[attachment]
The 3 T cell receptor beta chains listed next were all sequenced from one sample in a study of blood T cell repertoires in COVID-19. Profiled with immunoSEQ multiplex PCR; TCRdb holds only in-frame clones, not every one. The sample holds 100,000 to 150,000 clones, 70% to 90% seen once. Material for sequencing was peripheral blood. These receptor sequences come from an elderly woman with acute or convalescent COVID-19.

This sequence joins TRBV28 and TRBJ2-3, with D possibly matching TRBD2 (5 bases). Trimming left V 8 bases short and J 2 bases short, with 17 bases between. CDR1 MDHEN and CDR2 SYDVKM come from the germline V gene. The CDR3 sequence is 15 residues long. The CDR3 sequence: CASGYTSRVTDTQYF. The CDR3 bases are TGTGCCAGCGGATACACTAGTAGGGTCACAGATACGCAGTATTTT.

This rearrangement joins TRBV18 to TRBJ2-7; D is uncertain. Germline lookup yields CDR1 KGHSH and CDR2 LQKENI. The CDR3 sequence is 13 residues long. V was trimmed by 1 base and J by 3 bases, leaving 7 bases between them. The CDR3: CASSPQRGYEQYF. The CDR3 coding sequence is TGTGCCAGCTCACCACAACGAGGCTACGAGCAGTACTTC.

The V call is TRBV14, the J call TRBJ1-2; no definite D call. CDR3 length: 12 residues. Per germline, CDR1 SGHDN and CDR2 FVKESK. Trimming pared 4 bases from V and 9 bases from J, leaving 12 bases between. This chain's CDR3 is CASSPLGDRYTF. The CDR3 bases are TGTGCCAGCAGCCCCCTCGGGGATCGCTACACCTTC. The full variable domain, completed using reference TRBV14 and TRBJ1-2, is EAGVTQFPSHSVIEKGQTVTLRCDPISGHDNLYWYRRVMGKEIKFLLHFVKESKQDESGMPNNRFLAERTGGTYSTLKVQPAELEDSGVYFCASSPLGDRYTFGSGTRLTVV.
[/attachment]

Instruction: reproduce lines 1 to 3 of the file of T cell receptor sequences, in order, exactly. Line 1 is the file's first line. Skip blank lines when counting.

The 3 T cell receptor beta chains listed next were all sequenced from one sample in a study of blood T cell repertoires in COVID-19. Profiled with immunoSEQ multiplex PCR; TCRdb holds only in-frame clones, not every one. The sample holds 100,000 to 150,000 clones, 70% to 90% seen once. Material for sequencing was peripheral blood. These receptor sequences come from an elderly woman with acute or convalescent COVID-19.

This sequence joins TRBV28 and TRBJ2-3, with D possibly matching TRBD2 (5 bases). Trimming left V 8 bases short and J 2 bases short, with 17 bases between. CDR1 MDHEN and CDR2 SYDVKM come from the germline V gene. The CDR3 sequence is 15 residues long. The CDR3 sequence: CASGYTSRVTDTQYF. The CDR3 bases are TGTGCCAGCGGATACACTAGTAGGGTCACAGATACGCAGTATTTT.

This rearrangement joins TRBV18 to TRBJ2-7; D is uncertain. Germline lookup yields CDR1 KGHSH and CDR2 LQKENI. The CDR3 sequence is 13 residues long. V was trimmed by 1 base and J by 3 bases, leaving 7 bases between them. The CDR3: CASSPQRGYEQYF. The CDR3 coding sequence is TGTGCCAGCTCACCACAACGAGGCTACGAGCAGTACTTC.